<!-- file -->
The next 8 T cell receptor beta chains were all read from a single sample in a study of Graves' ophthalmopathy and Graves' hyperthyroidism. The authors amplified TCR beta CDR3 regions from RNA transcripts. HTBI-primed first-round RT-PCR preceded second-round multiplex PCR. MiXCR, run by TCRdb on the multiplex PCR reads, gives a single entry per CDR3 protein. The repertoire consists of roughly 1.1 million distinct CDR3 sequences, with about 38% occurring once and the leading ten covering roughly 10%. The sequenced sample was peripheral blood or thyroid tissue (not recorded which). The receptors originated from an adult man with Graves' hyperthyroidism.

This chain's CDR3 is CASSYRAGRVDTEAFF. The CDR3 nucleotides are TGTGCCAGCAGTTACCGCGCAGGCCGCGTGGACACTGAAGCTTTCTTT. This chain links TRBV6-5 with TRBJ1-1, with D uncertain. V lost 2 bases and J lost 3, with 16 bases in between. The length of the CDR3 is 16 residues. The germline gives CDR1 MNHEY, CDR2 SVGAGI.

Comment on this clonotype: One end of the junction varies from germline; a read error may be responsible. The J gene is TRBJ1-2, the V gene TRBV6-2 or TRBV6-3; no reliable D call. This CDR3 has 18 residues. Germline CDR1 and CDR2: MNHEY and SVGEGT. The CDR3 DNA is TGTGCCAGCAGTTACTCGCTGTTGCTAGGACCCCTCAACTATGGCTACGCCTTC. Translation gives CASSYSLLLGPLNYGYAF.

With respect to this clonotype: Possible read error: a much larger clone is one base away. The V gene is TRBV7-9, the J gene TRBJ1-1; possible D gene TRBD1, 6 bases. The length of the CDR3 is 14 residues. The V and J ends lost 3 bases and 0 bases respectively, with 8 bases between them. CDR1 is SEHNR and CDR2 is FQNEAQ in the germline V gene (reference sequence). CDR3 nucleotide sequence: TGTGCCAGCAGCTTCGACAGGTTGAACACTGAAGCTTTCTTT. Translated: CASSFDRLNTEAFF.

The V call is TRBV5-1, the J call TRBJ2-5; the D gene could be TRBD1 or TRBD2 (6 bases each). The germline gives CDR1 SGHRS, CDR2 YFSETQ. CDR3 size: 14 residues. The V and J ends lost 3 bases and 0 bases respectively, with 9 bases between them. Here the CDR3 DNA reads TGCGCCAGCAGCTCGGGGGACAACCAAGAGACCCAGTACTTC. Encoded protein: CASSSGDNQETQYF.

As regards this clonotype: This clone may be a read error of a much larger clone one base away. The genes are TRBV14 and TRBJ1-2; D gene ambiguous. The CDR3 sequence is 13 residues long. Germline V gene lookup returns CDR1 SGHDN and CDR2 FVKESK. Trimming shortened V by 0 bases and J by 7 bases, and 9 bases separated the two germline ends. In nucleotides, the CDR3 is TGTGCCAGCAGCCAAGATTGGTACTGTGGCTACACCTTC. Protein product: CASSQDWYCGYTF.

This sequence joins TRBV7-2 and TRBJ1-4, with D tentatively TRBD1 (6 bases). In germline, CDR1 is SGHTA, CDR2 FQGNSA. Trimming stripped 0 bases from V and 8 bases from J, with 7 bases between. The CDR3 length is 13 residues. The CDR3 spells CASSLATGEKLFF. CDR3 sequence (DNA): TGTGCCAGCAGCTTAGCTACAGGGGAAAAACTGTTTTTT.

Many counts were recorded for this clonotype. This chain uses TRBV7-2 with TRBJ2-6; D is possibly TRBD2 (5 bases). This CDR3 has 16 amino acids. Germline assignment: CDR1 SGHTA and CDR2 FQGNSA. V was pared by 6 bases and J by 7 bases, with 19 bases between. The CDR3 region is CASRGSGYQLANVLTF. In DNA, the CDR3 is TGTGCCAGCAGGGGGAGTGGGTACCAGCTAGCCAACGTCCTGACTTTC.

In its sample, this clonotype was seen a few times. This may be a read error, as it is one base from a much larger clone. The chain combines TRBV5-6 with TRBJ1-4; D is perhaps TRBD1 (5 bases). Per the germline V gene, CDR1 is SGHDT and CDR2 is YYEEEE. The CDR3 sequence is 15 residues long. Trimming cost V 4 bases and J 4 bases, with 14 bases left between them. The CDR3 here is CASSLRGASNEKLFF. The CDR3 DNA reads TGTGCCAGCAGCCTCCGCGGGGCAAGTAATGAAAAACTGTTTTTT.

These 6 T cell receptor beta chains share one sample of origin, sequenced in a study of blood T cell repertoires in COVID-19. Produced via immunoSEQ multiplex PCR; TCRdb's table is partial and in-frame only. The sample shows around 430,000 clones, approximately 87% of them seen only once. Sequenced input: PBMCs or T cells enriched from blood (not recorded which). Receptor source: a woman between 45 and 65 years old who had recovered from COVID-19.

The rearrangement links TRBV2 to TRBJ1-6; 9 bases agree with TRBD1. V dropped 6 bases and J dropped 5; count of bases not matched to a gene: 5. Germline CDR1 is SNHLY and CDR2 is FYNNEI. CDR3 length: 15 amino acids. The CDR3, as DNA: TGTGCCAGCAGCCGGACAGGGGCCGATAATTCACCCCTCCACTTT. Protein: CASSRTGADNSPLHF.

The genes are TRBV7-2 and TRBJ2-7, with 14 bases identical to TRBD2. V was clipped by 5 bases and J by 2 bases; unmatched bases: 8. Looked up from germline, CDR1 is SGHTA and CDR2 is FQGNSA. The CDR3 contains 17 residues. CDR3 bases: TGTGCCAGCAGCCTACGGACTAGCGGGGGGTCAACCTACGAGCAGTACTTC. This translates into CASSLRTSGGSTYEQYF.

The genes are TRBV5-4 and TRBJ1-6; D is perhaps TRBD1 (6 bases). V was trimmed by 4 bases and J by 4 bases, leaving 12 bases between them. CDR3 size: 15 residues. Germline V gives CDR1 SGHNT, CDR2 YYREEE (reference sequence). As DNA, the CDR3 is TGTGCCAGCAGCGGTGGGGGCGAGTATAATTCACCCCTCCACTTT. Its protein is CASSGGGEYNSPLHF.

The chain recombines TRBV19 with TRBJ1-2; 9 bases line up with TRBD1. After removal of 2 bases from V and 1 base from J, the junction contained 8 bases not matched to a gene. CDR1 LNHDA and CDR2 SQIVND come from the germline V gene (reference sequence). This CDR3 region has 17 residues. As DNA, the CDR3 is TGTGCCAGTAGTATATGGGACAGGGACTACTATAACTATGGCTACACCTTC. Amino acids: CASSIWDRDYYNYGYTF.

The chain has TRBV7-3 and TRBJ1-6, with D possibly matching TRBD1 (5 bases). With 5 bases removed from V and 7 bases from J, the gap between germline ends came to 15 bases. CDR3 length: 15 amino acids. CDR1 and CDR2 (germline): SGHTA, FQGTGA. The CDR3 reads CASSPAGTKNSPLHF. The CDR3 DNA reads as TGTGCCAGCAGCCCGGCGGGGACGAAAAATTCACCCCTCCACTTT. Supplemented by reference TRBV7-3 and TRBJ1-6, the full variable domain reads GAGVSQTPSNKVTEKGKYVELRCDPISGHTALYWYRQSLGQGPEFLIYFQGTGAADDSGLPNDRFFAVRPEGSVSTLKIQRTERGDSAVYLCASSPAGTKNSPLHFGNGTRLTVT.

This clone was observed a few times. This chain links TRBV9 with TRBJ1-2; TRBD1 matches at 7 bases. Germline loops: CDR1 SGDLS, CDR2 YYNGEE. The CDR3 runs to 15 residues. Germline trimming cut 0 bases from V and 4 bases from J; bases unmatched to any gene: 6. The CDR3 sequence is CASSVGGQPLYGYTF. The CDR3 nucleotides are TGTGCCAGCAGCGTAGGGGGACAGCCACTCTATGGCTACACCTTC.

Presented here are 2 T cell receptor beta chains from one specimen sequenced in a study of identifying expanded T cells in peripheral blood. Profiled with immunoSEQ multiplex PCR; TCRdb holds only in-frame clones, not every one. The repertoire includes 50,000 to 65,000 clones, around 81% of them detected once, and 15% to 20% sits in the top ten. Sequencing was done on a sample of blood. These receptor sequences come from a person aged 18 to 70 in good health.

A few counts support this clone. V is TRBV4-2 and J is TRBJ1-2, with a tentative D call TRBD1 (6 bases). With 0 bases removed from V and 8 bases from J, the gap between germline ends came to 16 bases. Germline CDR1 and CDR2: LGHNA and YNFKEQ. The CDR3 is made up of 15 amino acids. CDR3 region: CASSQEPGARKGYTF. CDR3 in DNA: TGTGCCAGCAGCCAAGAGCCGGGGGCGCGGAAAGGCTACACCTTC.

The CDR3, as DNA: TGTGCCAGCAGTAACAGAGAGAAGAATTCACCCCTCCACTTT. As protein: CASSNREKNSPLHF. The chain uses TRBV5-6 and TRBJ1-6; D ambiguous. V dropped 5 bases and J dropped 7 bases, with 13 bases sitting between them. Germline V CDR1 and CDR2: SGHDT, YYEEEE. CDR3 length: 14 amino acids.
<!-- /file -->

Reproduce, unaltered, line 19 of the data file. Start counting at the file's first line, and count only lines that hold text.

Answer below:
The CDR3, as DNA: TGTGCCAGCAGTAACAGAGAGAAGAATTCACCCCTCCACTTT. As protein: CASSNREKNSPLHF. The chain uses TRBV5-6 and TRBJ1-6; D ambiguous. V dropped 5 bases and J dropped 7 bases, with 13 bases sitting between them. Germline V CDR1 and CDR2: SGHDT, YYEEEE. CDR3 length: 14 amino acids.